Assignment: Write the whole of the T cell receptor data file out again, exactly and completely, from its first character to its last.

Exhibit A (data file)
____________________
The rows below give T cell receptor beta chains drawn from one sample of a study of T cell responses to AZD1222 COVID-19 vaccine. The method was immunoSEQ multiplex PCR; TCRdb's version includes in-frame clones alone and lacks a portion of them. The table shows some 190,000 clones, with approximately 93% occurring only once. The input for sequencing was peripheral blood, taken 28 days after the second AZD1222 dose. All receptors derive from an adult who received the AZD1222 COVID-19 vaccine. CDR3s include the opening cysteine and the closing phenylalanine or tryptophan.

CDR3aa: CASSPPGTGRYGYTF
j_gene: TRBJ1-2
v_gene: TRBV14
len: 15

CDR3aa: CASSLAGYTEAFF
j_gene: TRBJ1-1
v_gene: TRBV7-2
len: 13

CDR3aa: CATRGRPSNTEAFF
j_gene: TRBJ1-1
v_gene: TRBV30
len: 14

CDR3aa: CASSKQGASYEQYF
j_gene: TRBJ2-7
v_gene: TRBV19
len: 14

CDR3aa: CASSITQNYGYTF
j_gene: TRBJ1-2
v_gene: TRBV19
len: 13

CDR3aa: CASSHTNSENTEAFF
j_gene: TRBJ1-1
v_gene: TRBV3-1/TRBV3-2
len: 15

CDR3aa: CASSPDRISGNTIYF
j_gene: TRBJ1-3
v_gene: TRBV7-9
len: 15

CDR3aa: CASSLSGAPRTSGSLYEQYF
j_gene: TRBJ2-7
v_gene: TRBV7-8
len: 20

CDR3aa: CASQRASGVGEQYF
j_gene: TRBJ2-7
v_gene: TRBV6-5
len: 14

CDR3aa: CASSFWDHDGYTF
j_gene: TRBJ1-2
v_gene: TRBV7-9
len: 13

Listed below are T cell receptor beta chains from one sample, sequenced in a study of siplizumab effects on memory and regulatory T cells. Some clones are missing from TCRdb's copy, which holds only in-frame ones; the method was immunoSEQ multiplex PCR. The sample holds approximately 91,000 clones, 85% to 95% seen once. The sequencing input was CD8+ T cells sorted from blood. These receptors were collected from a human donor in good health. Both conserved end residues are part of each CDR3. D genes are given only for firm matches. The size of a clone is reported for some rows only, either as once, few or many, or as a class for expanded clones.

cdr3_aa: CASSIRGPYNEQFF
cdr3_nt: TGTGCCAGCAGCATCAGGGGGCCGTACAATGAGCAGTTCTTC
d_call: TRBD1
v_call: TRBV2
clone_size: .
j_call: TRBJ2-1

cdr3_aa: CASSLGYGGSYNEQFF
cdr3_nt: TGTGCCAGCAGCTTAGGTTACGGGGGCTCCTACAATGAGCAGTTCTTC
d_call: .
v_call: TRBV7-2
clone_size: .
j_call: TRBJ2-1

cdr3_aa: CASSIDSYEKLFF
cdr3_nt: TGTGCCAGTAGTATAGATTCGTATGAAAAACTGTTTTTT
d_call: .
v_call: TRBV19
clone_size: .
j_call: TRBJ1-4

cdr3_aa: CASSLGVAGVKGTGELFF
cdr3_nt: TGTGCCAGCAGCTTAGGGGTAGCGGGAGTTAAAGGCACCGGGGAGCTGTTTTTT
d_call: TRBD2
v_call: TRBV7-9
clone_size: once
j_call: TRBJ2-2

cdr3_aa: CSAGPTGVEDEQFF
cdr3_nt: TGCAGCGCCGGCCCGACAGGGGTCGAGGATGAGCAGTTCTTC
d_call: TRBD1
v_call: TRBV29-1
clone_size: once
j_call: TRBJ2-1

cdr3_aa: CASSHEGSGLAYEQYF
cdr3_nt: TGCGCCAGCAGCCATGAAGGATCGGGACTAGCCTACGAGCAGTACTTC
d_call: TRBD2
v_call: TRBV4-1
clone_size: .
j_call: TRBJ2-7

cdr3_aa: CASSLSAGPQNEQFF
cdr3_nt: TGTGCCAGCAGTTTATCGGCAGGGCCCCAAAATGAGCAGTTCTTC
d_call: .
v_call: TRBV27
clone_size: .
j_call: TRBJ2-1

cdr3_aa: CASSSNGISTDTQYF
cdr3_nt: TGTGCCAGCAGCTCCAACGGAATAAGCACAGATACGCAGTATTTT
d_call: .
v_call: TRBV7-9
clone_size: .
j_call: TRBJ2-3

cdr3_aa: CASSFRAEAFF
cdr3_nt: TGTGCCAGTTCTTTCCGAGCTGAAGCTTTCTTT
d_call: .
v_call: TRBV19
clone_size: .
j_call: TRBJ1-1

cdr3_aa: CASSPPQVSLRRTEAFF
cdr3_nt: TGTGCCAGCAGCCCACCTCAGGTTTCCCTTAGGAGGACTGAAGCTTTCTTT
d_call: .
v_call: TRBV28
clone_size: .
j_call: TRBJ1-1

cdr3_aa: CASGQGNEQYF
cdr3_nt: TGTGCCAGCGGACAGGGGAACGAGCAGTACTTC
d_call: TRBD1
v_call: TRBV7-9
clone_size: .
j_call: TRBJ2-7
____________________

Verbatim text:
The rows below give T cell receptor beta chains drawn from one sample of a study of T cell responses to AZD1222 COVID-19 vaccine. The method was immunoSEQ multiplex PCR; TCRdb's version includes in-frame clones alone and lacks a portion of them. The table shows some 190,000 clones, with approximately 93% occurring only once. The input for sequencing was peripheral blood, taken 28 days after the second AZD1222 dose. All receptors derive from an adult who received the AZD1222 COVID-19 vaccine. CDR3s include the opening cysteine and the closing phenylalanine or tryptophan.

CDR3aa: CASSPPGTGRYGYTF
j_gene: TRBJ1-2
v_gene: TRBV14
len: 15

CDR3aa: CASSLAGYTEAFF
j_gene: TRBJ1-1
v_gene: TRBV7-2
len: 13

CDR3aa: CATRGRPSNTEAFF
j_gene: TRBJ1-1
v_gene: TRBV30
len: 14

CDR3aa: CASSKQGASYEQYF
j_gene: TRBJ2-7
v_gene: TRBV19
len: 14

CDR3aa: CASSITQNYGYTF
j_gene: TRBJ1-2
v_gene: TRBV19
len: 13

CDR3aa: CASSHTNSENTEAFF
j_gene: TRBJ1-1
v_gene: TRBV3-1/TRBV3-2
len: 15

CDR3aa: CASSPDRISGNTIYF
j_gene: TRBJ1-3
v_gene: TRBV7-9
len: 15

CDR3aa: CASSLSGAPRTSGSLYEQYF
j_gene: TRBJ2-7
v_gene: TRBV7-8
len: 20

CDR3aa: CASQRASGVGEQYF
j_gene: TRBJ2-7
v_gene: TRBV6-5
len: 14

CDR3aa: CASSFWDHDGYTF
j_gene: TRBJ1-2
v_gene: TRBV7-9
len: 13

Listed below are T cell receptor beta chains from one sample, sequenced in a study of siplizumab effects on memory and regulatory T cells. Some clones are missing from TCRdb's copy, which holds only in-frame ones; the method was immunoSEQ multiplex PCR. The sample holds approximately 91,000 clones, 85% to 95% seen once. The sequencing input was CD8+ T cells sorted from blood. These receptors were collected from a human donor in good health. Both conserved end residues are part of each CDR3. D genes are given only for firm matches. The size of a clone is reported for some rows only, either as once, few or many, or as a class for expanded clones.

cdr3_aa: CASSIRGPYNEQFF
cdr3_nt: TGTGCCAGCAGCATCAGGGGGCCGTACAATGAGCAGTTCTTC
d_call: TRBD1
v_call: TRBV2
clone_size: .
j_call: TRBJ2-1

cdr3_aa: CASSLGYGGSYNEQFF
cdr3_nt: TGTGCCAGCAGCTTAGGTTACGGGGGCTCCTACAATGAGCAGTTCTTC
d_call: .
v_call: TRBV7-2
clone_size: .
j_call: TRBJ2-1

cdr3_aa: CASSIDSYEKLFF
cdr3_nt: TGTGCCAGTAGTATAGATTCGTATGAAAAACTGTTTTTT
d_call: .
v_call: TRBV19
clone_size: .
j_call: TRBJ1-4

cdr3_aa: CASSLGVAGVKGTGELFF
cdr3_nt: TGTGCCAGCAGCTTAGGGGTAGCGGGAGTTAAAGGCACCGGGGAGCTGTTTTTT
d_call: TRBD2
v_call: TRBV7-9
clone_size: once
j_call: TRBJ2-2

cdr3_aa: CSAGPTGVEDEQFF
cdr3_nt: TGCAGCGCCGGCCCGACAGGGGTCGAGGATGAGCAGTTCTTC
d_call: TRBD1
v_call: TRBV29-1
clone_size: once
j_call: TRBJ2-1

cdr3_aa: CASSHEGSGLAYEQYF
cdr3_nt: TGCGCCAGCAGCCATGAAGGATCGGGACTAGCCTACGAGCAGTACTTC
d_call: TRBD2
v_call: TRBV4-1
clone_size: .
j_call: TRBJ2-7

cdr3_aa: CASSLSAGPQNEQFF
cdr3_nt: TGTGCCAGCAGTTTATCGGCAGGGCCCCAAAATGAGCAGTTCTTC
d_call: .
v_call: TRBV27
clone_size: .
j_call: TRBJ2-1

cdr3_aa: CASSSNGISTDTQYF
cdr3_nt: TGTGCCAGCAGCTCCAACGGAATAAGCACAGATACGCAGTATTTT
d_call: .
v_call: TRBV7-9
clone_size: .
j_call: TRBJ2-3

cdr3_aa: CASSFRAEAFF
cdr3_nt: TGTGCCAGTTCTTTCCGAGCTGAAGCTTTCTTT
d_call: .
v_call: TRBV19
clone_size: .
j_call: TRBJ1-1

cdr3_aa: CASSPPQVSLRRTEAFF
cdr3_nt: TGTGCCAGCAGCCCACCTCAGGTTTCCCTTAGGAGGACTGAAGCTTTCTTT
d_call: .
v_call: TRBV28
clone_size: .
j_call: TRBJ1-1

cdr3_aa: CASGQGNEQYF
cdr3_nt: TGTGCCAGCGGACAGGGGAACGAGCAGTACTTC
d_call: TRBD1
v_call: TRBV7-9
clone_size: .
j_call: TRBJ2-7